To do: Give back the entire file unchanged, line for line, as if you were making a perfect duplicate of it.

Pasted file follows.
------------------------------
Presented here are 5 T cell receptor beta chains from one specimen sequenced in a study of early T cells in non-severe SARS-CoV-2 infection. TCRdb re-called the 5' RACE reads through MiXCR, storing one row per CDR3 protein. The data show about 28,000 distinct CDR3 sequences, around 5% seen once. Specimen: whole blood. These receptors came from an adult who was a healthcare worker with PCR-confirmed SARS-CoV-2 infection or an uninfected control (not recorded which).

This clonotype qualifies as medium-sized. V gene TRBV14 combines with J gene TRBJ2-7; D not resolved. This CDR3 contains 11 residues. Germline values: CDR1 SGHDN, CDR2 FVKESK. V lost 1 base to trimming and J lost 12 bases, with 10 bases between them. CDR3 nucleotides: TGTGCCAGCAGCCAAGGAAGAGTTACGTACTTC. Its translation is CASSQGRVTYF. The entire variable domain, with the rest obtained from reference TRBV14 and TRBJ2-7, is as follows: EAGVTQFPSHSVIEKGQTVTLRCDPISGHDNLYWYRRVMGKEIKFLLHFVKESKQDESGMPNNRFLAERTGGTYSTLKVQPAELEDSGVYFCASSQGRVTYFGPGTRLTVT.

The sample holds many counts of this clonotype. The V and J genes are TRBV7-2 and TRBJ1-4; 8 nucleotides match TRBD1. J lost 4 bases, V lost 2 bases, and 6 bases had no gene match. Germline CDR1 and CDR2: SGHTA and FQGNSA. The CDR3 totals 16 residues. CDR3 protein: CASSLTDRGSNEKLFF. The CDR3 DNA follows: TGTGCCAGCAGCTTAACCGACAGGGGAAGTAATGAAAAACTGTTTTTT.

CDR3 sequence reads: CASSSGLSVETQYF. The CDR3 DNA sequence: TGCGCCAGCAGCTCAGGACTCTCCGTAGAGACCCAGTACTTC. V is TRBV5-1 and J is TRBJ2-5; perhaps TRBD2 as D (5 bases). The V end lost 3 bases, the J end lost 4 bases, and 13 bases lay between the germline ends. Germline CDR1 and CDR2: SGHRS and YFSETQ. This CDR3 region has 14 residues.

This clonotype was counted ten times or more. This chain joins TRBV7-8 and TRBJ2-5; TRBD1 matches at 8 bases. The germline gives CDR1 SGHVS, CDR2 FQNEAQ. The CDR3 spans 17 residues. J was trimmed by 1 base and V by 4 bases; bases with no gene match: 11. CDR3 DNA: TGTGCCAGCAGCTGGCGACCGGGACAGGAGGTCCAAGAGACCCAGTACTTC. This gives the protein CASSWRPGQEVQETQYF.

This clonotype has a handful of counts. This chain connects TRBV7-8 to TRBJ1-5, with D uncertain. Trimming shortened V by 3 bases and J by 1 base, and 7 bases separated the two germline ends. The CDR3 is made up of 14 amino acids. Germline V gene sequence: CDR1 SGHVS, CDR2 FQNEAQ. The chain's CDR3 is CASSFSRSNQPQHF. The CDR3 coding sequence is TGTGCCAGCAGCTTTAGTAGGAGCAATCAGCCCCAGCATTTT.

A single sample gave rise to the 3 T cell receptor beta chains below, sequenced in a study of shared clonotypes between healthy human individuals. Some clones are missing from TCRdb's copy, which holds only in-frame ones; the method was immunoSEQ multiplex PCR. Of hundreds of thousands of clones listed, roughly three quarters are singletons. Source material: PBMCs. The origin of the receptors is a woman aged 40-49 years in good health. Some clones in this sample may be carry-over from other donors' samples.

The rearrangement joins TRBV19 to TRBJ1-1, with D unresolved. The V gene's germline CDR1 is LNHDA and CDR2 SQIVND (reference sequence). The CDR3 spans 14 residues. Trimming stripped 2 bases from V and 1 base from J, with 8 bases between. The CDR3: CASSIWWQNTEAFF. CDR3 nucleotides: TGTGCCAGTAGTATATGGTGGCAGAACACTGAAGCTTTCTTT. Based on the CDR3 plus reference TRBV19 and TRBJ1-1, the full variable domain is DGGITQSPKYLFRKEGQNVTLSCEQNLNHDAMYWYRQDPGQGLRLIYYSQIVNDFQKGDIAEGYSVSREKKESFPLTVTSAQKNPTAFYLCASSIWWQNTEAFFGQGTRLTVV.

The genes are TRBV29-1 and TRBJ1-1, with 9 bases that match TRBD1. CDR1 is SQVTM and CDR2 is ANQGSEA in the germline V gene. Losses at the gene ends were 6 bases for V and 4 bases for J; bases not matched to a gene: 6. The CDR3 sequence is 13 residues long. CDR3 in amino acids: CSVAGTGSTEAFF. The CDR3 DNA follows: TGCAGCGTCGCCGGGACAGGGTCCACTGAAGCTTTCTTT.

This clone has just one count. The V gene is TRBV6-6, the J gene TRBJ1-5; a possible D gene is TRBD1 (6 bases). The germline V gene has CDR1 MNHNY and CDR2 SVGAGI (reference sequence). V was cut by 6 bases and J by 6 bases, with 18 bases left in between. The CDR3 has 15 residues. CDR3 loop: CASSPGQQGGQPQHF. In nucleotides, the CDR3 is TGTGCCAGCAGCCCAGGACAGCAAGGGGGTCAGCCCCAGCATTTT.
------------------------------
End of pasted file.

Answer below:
Presented here are 5 T cell receptor beta chains from one specimen sequenced in a study of early T cells in non-severe SARS-CoV-2 infection. TCRdb re-called the 5' RACE reads through MiXCR, storing one row per CDR3 protein. The data show about 28,000 distinct CDR3 sequences, around 5% seen once. Specimen: whole blood. These receptors came from an adult who was a healthcare worker with PCR-confirmed SARS-CoV-2 infection or an uninfected control (not recorded which).

This clonotype qualifies as medium-sized. V gene TRBV14 combines with J gene TRBJ2-7; D not resolved. This CDR3 contains 11 residues. Germline values: CDR1 SGHDN, CDR2 FVKESK. V lost 1 base to trimming and J lost 12 bases, with 10 bases between them. CDR3 nucleotides: TGTGCCAGCAGCCAAGGAAGAGTTACGTACTTC. Its translation is CASSQGRVTYF. The entire variable domain, with the rest obtained from reference TRBV14 and TRBJ2-7, is as follows: EAGVTQFPSHSVIEKGQTVTLRCDPISGHDNLYWYRRVMGKEIKFLLHFVKESKQDESGMPNNRFLAERTGGTYSTLKVQPAELEDSGVYFCASSQGRVTYFGPGTRLTVT.

The sample holds many counts of this clonotype. The V and J genes are TRBV7-2 and TRBJ1-4; 8 nucleotides match TRBD1. J lost 4 bases, V lost 2 bases, and 6 bases had no gene match. Germline CDR1 and CDR2: SGHTA and FQGNSA. The CDR3 totals 16 residues. CDR3 protein: CASSLTDRGSNEKLFF. The CDR3 DNA follows: TGTGCCAGCAGCTTAACCGACAGGGGAAGTAATGAAAAACTGTTTTTT.

CDR3 sequence reads: CASSSGLSVETQYF. The CDR3 DNA sequence: TGCGCCAGCAGCTCAGGACTCTCCGTAGAGACCCAGTACTTC. V is TRBV5-1 and J is TRBJ2-5; perhaps TRBD2 as D (5 bases). The V end lost 3 bases, the J end lost 4 bases, and 13 bases lay between the germline ends. Germline CDR1 and CDR2: SGHRS and YFSETQ. This CDR3 region has 14 residues.

This clonotype was counted ten times or more. This chain joins TRBV7-8 and TRBJ2-5; TRBD1 matches at 8 bases. The germline gives CDR1 SGHVS, CDR2 FQNEAQ. The CDR3 spans 17 residues. J was trimmed by 1 base and V by 4 bases; bases with no gene match: 11. CDR3 DNA: TGTGCCAGCAGCTGGCGACCGGGACAGGAGGTCCAAGAGACCCAGTACTTC. This gives the protein CASSWRPGQEVQETQYF.

This clonotype has a handful of counts. This chain connects TRBV7-8 to TRBJ1-5, with D uncertain. Trimming shortened V by 3 bases and J by 1 base, and 7 bases separated the two germline ends. The CDR3 is made up of 14 amino acids. Germline V gene sequence: CDR1 SGHVS, CDR2 FQNEAQ. The chain's CDR3 is CASSFSRSNQPQHF. The CDR3 coding sequence is TGTGCCAGCAGCTTTAGTAGGAGCAATCAGCCCCAGCATTTT.

A single sample gave rise to the 3 T cell receptor beta chains below, sequenced in a study of shared clonotypes between healthy human individuals. Some clones are missing from TCRdb's copy, which holds only in-frame ones; the method was immunoSEQ multiplex PCR. Of hundreds of thousands of clones listed, roughly three quarters are singletons. Source material: PBMCs. The origin of the receptors is a woman aged 40-49 years in good health. Some clones in this sample may be carry-over from other donors' samples.

The rearrangement joins TRBV19 to TRBJ1-1, with D unresolved. The V gene's germline CDR1 is LNHDA and CDR2 SQIVND (reference sequence). The CDR3 spans 14 residues. Trimming stripped 2 bases from V and 1 base from J, with 8 bases between. The CDR3: CASSIWWQNTEAFF. CDR3 nucleotides: TGTGCCAGTAGTATATGGTGGCAGAACACTGAAGCTTTCTTT. Based on the CDR3 plus reference TRBV19 and TRBJ1-1, the full variable domain is DGGITQSPKYLFRKEGQNVTLSCEQNLNHDAMYWYRQDPGQGLRLIYYSQIVNDFQKGDIAEGYSVSREKKESFPLTVTSAQKNPTAFYLCASSIWWQNTEAFFGQGTRLTVV.

The genes are TRBV29-1 and TRBJ1-1, with 9 bases that match TRBD1. CDR1 is SQVTM and CDR2 is ANQGSEA in the germline V gene. Losses at the gene ends were 6 bases for V and 4 bases for J; bases not matched to a gene: 6. The CDR3 sequence is 13 residues long. CDR3 in amino acids: CSVAGTGSTEAFF. The CDR3 DNA follows: TGCAGCGTCGCCGGGACAGGGTCCACTGAAGCTTTCTTT.

This clone has just one count. The V gene is TRBV6-6, the J gene TRBJ1-5; a possible D gene is TRBD1 (6 bases). The germline V gene has CDR1 MNHNY and CDR2 SVGAGI (reference sequence). V was cut by 6 bases and J by 6 bases, with 18 bases left in between. The CDR3 has 15 residues. CDR3 loop: CASSPGQQGGQPQHF. In nucleotides, the CDR3 is TGTGCCAGCAGCCCAGGACAGCAAGGGGGTCAGCCCCAGCATTTT.